Duct tape and a gun to my head
Those are the only two things that would’ve made me feel even more captive in my seat at the AMC theatre in Eden Prairie tonight. Thought we’d catch a movie as a family on this Christmas evening, and we were forced to endure seven commercials and half a dozen movie trailers (over 15 minutes worth) before the movie started!
I was not happy and went out and talked to a manager (she was a young woman just doing her job so I was kind. She’d obviously been beaten up over this in the past) and she told me that it was corporate “…and the NCN subsidiary that controls the ads. We have to put on 5 minutes worth”. I then called AMC’s hotline when I got home to complain. Looks like I’m not the only one who is hot about this and there is a lawsuit about movie commercials too.
A couple of years ago, I was equally hot over the fact that studio movies on DVD would “lock out” the ability to fast forward through previews so a viewer was forced to watch several minutes worth of stuff to get to the movie. Now the U.S. House of Representatives is getting lobbyed hard and had a bill pending this session to criminalize methods of fast forwarding but it was voted down…for now.
The content producers are clearly wringing their hands over how to prevent piracy of their intellectual property and I’ve historically been a huge defender of the rights of content producers to own their copyright and the products that result. But I gotta tell ya, I’m rapidly losing my patience with the “duct tape and a gun to my head” crowd forcing me to sit through their inane crap to get to the content I paid for and want.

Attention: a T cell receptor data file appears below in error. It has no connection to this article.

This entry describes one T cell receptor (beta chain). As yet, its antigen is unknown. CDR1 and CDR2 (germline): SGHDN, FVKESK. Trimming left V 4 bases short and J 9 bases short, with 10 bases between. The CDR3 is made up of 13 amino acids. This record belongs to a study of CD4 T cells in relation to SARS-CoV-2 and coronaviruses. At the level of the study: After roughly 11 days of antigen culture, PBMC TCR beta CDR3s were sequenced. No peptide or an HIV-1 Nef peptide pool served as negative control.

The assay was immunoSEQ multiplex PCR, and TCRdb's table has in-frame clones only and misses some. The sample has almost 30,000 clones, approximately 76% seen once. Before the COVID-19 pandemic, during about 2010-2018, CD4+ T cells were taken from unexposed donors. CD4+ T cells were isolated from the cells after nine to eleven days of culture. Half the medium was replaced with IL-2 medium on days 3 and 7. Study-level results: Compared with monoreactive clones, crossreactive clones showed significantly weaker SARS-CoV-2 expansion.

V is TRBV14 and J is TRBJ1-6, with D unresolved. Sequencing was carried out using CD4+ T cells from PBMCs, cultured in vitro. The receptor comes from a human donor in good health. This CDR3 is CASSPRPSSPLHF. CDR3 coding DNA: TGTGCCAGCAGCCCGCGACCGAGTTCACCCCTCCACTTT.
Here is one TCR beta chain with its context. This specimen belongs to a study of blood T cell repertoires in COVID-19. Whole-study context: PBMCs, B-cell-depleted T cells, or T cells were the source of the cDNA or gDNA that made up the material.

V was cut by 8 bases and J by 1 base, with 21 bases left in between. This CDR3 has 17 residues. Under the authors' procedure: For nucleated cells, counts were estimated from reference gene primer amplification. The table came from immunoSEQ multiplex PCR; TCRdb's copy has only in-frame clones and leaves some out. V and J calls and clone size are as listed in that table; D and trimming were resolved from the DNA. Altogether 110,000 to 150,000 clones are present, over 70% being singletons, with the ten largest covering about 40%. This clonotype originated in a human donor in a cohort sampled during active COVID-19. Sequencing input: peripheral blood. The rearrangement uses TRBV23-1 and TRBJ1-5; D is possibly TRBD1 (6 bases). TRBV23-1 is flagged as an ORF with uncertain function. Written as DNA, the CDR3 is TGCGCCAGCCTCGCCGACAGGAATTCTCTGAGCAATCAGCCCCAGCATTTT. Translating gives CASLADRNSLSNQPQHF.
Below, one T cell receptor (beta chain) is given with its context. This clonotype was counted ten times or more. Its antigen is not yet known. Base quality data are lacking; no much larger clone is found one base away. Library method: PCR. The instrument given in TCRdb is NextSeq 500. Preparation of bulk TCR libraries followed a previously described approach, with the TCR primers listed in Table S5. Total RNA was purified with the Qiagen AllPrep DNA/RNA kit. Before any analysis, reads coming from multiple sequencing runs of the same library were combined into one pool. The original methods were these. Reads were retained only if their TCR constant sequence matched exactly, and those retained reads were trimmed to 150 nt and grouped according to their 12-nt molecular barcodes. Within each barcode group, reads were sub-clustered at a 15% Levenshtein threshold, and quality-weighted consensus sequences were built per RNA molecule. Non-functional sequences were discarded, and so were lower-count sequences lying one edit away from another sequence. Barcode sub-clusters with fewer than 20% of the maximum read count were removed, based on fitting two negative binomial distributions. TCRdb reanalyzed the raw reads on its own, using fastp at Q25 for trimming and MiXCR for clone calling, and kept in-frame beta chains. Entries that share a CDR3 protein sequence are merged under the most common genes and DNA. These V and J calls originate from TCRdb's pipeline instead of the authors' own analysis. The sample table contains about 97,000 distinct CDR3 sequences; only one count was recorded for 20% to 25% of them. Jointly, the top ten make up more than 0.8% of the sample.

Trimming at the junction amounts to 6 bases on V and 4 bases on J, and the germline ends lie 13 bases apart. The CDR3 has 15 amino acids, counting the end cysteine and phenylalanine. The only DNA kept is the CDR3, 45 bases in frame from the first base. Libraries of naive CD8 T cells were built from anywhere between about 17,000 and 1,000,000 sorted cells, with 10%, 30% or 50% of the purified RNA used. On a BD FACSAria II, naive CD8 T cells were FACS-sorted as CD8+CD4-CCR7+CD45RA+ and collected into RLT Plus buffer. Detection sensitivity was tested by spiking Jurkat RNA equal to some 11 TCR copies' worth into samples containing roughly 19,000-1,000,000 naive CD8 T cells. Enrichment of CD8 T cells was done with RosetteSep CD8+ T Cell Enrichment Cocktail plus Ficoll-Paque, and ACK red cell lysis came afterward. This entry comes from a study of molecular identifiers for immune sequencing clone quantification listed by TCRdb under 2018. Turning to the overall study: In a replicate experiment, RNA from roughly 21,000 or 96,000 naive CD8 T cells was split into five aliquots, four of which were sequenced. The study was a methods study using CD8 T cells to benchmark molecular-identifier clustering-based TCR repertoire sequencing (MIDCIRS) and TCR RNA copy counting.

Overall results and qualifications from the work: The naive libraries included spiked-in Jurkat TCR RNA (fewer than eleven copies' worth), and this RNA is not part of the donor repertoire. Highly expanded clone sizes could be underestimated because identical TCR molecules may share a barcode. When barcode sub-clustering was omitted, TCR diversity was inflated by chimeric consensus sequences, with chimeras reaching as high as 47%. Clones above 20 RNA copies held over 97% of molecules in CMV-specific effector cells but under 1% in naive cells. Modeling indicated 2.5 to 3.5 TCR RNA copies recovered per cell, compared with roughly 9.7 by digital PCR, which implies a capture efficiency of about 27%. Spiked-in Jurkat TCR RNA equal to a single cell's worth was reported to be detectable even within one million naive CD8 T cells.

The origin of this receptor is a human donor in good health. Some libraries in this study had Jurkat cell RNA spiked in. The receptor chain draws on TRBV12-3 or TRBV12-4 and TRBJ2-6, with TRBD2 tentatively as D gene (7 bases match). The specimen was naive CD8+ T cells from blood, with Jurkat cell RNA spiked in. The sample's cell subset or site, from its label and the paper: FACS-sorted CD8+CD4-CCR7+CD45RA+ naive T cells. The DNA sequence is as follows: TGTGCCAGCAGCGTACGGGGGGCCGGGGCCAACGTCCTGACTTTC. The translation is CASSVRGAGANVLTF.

If you too are not happy about either movie commercials, not being able to fast forward the DVD’s you buy and watch in your own home — and in any way being metaphorically duct-taped to your seat or have a gun to your head held by content producers — write to Congress, the President or State Legislators.
About Steve Borsch
Strategist. Learner. Idea Guy. Salesman. Connector of Dots. Friend. Husband & Dad. CEO. Janitor. More here.
Connecting the Dots Podcast
Podcasting hit the mainstream in July of 2005 when Apple added podcast show support within iTunes. I'd seen this coming so started podcasting in May of 2005 and kept going until August of 2007. Unfortunately was never 'discovered' by national broadcasters, but made a delightfully large number of connections with people all over the world because of these shows. Click here to view the archive of my podcast posts.
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